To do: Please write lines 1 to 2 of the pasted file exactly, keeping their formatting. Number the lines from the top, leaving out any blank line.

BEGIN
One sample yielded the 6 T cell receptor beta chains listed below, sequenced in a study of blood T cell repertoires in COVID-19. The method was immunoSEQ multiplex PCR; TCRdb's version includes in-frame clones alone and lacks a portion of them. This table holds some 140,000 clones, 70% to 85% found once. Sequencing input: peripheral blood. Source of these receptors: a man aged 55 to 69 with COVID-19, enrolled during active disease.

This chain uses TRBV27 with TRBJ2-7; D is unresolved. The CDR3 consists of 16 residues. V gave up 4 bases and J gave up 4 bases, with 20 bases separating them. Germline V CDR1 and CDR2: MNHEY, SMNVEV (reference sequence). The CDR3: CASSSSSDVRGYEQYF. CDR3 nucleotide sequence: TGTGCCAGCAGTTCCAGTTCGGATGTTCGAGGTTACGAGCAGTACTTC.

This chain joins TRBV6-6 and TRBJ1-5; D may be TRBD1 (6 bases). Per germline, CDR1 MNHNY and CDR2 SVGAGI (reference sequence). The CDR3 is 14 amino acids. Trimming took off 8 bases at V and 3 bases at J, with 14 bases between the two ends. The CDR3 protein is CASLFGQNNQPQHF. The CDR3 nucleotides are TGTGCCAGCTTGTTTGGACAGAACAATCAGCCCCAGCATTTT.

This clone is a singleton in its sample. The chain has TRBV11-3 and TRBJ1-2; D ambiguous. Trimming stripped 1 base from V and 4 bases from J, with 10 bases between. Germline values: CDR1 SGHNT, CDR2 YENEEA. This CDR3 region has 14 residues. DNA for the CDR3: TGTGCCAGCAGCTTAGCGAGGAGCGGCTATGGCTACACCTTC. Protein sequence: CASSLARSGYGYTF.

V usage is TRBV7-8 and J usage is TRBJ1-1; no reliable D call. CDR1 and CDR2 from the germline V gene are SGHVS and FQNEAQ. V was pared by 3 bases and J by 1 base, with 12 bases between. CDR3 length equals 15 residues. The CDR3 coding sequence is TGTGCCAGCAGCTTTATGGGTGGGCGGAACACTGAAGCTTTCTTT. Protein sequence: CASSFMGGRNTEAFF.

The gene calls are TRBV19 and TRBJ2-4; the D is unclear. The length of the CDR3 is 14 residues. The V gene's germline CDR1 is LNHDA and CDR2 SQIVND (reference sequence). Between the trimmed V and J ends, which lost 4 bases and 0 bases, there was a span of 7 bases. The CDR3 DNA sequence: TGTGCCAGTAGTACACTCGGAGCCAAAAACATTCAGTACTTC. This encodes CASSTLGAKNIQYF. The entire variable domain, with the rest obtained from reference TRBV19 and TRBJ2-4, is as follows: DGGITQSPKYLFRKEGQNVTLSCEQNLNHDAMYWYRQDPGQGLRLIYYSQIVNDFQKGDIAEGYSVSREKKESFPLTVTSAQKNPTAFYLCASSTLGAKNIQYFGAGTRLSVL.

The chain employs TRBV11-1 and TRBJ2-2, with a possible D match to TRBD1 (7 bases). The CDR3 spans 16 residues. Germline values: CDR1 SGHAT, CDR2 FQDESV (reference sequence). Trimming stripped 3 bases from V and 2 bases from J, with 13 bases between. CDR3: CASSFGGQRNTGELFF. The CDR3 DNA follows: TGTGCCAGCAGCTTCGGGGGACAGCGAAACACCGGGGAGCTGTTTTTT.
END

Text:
One sample yielded the 6 T cell receptor beta chains listed below, sequenced in a study of blood T cell repertoires in COVID-19. The method was immunoSEQ multiplex PCR; TCRdb's version includes in-frame clones alone and lacks a portion of them. This table holds some 140,000 clones, 70% to 85% found once. Sequencing input: peripheral blood. Source of these receptors: a man aged 55 to 69 with COVID-19, enrolled during active disease.

This chain uses TRBV27 with TRBJ2-7; D is unresolved. The CDR3 consists of 16 residues. V gave up 4 bases and J gave up 4 bases, with 20 bases separating them. Germline V CDR1 and CDR2: MNHEY, SMNVEV (reference sequence). The CDR3: CASSSSSDVRGYEQYF. CDR3 nucleotide sequence: TGTGCCAGCAGTTCCAGTTCGGATGTTCGAGGTTACGAGCAGTACTTC.